The Labour MP Harriet Harman has proposed a change in the law that would prevent rape complainants from being cross-examined in court about their sexual history.
Harman claims that the introduction of a complainant’s sexual history as evidence has “no evidential value.” Describing the practice as “outdated”, Harman said that “it’s based on the old notion that there were two sorts of women – those who were ‘easy’ and those who were virtuous – and if you were easy, you would have sex with anybody, because you were that sort of woman.”
The current law
Section 41 of the Youth Justice and Criminal Evidence Act 1999 provides that evidence relating to the sexual history of complainants in sexual offences proceedings is limited, subject to exceptions.
Courts can only give leave to introduce evidence about a complainant’s sexual history where the evidence or questions rebut evidence led by the prosecution, or where the evidence or questions relate to relevant issue at trial, and that issue is not one of consent. If the issue is one of consent, the complainant’s alleged behaviour must have taken place at or about the same time as the alleged offence, or be so similar to the complainant’s behaviour at the time that it cannot reasonably be explained as coincidence. The Court must also must be satisfied to refuse leave would lead to the jury or court reaching an unsafe conclusion on a relevant issue. The CPS website gives an overview of the law.
Criticism of Harman’s proposal
Critics have argued that the proposed changes would amount to a breach of the defendant’s right to fair trial. This is provided for amongst other sources by Article 6 of the European Convention on Human Rights.
Matthew Scott argues that the proposal “is virtually certain to be ruled incompatible with the Article 6 right to a fair trial under the (ECHR).” The proposals wold bar a defendant from giving evidence that he and the complainant had been in a sexual relationship under any circumstances. He would no longer be entitled to rebut anything said by the defendant on this issue. Crucially for Scott, even where such a prohibition was certain to create an unfair trial, a judge would be unable to intervene.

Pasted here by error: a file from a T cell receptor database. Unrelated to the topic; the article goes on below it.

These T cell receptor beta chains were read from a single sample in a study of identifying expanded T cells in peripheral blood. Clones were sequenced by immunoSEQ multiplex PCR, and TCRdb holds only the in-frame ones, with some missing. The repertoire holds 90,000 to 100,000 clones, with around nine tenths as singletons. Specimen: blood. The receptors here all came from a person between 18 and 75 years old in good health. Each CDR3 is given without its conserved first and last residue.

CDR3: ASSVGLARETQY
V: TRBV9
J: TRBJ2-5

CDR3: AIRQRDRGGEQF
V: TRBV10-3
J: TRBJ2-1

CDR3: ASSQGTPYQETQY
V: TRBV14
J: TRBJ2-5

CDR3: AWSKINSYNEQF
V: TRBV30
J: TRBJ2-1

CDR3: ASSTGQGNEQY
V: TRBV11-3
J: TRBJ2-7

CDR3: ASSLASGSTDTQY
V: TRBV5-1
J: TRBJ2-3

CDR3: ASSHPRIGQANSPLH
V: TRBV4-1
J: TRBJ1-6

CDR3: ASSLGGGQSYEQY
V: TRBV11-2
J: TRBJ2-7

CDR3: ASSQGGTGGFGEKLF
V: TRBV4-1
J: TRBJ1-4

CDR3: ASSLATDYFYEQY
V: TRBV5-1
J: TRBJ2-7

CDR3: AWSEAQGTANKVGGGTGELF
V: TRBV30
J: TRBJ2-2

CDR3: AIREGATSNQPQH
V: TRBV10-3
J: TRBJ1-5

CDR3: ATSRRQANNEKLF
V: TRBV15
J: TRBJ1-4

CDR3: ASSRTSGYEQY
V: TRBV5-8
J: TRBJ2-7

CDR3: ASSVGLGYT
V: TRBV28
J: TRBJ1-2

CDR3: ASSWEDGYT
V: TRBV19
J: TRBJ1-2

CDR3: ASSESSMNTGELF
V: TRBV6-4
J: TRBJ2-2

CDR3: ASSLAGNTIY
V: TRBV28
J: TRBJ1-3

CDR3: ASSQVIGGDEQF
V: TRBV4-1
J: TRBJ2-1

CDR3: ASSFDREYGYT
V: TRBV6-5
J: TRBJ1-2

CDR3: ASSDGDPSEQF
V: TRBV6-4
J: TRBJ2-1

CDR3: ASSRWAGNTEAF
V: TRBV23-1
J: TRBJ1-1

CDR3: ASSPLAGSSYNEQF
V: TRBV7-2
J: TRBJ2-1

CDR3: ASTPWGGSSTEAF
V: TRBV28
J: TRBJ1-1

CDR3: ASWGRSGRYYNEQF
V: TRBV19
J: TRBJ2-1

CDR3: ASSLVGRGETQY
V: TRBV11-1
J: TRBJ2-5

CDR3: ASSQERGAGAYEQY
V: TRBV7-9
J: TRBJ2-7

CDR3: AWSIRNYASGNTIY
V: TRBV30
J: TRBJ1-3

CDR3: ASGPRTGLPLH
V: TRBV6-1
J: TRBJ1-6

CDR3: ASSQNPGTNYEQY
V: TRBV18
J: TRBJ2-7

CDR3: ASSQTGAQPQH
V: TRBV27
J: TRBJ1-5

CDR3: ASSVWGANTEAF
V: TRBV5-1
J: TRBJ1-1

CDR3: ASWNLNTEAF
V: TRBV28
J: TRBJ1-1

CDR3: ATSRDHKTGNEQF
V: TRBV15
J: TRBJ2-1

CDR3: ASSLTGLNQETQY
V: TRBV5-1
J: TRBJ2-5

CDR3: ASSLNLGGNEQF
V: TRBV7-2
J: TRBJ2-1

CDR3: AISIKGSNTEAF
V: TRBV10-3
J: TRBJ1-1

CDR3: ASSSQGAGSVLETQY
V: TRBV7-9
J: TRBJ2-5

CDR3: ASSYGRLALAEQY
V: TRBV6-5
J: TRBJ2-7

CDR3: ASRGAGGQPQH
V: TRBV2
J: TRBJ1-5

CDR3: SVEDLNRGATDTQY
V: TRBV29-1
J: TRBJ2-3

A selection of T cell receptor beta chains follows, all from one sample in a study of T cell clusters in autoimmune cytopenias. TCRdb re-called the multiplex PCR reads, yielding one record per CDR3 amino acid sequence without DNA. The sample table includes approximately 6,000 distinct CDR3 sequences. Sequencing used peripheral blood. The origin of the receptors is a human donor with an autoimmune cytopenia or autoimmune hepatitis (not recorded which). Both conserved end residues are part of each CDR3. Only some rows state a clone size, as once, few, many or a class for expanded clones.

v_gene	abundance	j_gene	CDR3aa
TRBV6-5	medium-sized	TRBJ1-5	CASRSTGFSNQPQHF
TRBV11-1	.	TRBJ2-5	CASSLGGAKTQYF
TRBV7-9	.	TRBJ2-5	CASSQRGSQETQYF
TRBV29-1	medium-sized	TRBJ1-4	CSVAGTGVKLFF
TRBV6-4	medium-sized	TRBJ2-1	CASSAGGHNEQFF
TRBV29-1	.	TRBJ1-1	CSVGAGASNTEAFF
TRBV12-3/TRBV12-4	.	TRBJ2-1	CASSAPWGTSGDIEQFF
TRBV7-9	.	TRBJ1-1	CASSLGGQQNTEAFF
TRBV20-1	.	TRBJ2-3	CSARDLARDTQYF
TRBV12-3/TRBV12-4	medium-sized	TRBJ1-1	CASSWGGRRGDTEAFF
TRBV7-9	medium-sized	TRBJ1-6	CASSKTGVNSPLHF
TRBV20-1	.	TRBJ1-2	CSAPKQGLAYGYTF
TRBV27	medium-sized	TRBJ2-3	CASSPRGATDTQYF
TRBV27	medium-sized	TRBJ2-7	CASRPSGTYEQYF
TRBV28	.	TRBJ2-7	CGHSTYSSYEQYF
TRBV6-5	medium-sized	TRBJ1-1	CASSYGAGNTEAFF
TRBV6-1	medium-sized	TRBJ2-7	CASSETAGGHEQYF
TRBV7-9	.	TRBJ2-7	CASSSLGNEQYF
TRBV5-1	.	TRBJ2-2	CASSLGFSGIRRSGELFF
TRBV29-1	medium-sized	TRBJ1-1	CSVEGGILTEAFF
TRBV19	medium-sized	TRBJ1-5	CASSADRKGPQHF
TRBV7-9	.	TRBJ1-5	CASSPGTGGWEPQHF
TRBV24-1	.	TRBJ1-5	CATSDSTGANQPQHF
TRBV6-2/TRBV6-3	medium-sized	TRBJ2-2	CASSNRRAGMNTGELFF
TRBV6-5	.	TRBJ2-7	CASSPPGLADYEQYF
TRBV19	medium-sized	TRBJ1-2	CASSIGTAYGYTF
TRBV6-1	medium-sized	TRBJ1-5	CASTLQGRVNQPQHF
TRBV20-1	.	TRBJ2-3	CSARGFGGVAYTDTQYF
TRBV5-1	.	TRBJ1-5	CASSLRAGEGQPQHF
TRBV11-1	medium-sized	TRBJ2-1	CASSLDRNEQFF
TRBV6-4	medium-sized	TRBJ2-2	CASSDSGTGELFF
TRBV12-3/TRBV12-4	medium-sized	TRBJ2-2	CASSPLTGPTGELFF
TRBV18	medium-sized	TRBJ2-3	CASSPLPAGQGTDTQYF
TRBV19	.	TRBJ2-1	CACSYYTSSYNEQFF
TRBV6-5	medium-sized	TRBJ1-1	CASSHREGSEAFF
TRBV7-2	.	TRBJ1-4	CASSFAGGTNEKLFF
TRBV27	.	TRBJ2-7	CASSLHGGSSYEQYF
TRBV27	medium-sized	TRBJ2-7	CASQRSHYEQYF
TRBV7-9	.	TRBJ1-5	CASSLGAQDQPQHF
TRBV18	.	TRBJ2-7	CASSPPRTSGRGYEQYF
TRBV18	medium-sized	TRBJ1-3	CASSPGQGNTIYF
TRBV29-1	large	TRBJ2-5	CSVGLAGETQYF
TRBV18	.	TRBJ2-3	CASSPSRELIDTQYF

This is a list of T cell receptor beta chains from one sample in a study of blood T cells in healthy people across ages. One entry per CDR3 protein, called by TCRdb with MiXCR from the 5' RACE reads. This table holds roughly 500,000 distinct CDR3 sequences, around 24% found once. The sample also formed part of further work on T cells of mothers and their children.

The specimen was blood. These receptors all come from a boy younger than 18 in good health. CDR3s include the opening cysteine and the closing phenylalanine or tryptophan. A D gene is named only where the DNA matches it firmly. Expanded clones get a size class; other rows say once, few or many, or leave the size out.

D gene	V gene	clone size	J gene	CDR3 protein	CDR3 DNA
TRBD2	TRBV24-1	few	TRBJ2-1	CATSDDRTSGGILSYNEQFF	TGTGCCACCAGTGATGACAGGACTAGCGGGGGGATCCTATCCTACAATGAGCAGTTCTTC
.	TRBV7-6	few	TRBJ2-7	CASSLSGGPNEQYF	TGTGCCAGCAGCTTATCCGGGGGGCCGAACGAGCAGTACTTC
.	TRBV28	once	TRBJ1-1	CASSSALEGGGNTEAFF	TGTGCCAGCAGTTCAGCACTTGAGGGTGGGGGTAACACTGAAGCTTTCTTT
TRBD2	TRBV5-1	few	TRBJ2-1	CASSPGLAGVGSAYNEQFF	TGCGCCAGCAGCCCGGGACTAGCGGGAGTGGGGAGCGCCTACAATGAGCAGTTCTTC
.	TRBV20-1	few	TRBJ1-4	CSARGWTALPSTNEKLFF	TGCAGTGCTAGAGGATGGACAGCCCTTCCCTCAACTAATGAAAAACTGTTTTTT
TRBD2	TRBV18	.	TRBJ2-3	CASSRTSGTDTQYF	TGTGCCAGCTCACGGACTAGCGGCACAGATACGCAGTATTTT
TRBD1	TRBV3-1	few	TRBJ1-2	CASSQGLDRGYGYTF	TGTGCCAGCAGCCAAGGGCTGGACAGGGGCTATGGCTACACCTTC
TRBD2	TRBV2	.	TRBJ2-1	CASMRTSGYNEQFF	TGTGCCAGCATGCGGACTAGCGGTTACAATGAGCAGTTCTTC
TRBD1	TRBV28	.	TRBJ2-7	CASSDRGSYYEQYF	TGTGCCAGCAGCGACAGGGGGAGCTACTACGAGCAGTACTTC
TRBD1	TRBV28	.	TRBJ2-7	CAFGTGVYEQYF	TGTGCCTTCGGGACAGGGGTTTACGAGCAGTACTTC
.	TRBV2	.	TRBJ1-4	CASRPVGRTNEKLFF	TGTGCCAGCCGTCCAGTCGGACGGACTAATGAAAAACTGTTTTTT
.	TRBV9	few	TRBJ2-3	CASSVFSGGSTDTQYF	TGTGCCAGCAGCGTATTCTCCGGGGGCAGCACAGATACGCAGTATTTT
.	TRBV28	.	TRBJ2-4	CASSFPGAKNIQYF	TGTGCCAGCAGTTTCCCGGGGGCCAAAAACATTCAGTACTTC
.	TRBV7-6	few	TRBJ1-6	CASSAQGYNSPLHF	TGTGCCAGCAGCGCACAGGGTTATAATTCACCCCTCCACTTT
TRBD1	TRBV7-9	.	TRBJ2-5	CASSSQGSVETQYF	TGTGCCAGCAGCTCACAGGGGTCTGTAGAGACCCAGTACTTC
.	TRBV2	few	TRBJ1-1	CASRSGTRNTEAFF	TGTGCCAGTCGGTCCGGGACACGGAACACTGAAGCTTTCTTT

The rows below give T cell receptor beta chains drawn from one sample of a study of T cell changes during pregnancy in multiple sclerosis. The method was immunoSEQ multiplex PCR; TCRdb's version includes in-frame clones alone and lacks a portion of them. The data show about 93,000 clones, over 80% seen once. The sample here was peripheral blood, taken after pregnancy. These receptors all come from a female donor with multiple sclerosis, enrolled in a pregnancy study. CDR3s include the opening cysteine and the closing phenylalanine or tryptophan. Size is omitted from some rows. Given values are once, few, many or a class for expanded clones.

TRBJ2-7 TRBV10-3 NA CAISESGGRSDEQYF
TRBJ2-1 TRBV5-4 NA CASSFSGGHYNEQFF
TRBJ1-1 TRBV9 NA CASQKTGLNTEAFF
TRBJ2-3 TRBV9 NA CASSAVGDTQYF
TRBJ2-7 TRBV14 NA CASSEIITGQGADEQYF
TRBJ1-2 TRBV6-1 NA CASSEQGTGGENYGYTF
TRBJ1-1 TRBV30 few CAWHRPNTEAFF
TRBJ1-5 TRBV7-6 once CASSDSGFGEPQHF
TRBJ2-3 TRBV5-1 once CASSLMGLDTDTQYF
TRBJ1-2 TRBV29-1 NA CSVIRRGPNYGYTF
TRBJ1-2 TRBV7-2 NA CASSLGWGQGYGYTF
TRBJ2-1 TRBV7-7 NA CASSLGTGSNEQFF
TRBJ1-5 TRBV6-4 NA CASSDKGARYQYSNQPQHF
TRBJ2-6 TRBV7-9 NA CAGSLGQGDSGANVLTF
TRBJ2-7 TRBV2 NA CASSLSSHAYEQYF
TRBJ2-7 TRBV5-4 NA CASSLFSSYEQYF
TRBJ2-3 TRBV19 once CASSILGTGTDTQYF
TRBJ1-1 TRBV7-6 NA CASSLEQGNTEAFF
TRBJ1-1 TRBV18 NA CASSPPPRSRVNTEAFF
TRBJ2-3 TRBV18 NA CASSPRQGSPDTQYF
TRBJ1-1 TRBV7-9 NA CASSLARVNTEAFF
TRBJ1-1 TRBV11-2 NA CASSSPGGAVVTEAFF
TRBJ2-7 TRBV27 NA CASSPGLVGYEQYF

Scott also argues that Harman’s justification for proposing the prohibition is misplaced, as sexual history evidence cannot be introduced as the law stands to create the impression that the complainant is an “easy woman.”
Judges are under a statutory duty under s.6(1) of the Human Rights At not “to act in a way which is incompatible with a Convention right.” Scott argues that the inevitable result of such a proposal would be that the trial would not take place, leading to the discontinuation of some rape trials because they cannot be conducted fairly.
The Secret Barrister provides an overview of the case law which has developed around the legislation. This was written in response to the appeal involving Ched Evans concluded last year, which also heard arguments relating to evidence of a complainant’s sexual history. He concludes that “in the noble endeavour to safeguard the welfare of complainants, you have disregarded entirely the interests of the accused, some of whom, we must never forget, are wholly innocent.”
Harman justifies her proposal by arguing that the subsection which allows for the introduction of evidence of similar sexual behaviour was “intended to be used only for unusual sexual behaviour.” The Labour backbencher points to the House of Lords debate on the 1999 Act, particularly with reference to the former Attorney General Lord William’s use of the words “strikingly similar” when debating what would become that subsection in the Act. Harman’s response is essentially that Parliament never intended the exception to be so broad as it is now. The proposal simply reflects that which was always intended to be the case.
Liz Truss’ proposal
Balancing the rights of those who make an allegation of rape and those defendants who are accused of rape is evidently a difficult issue, and one which will invite on-going comment.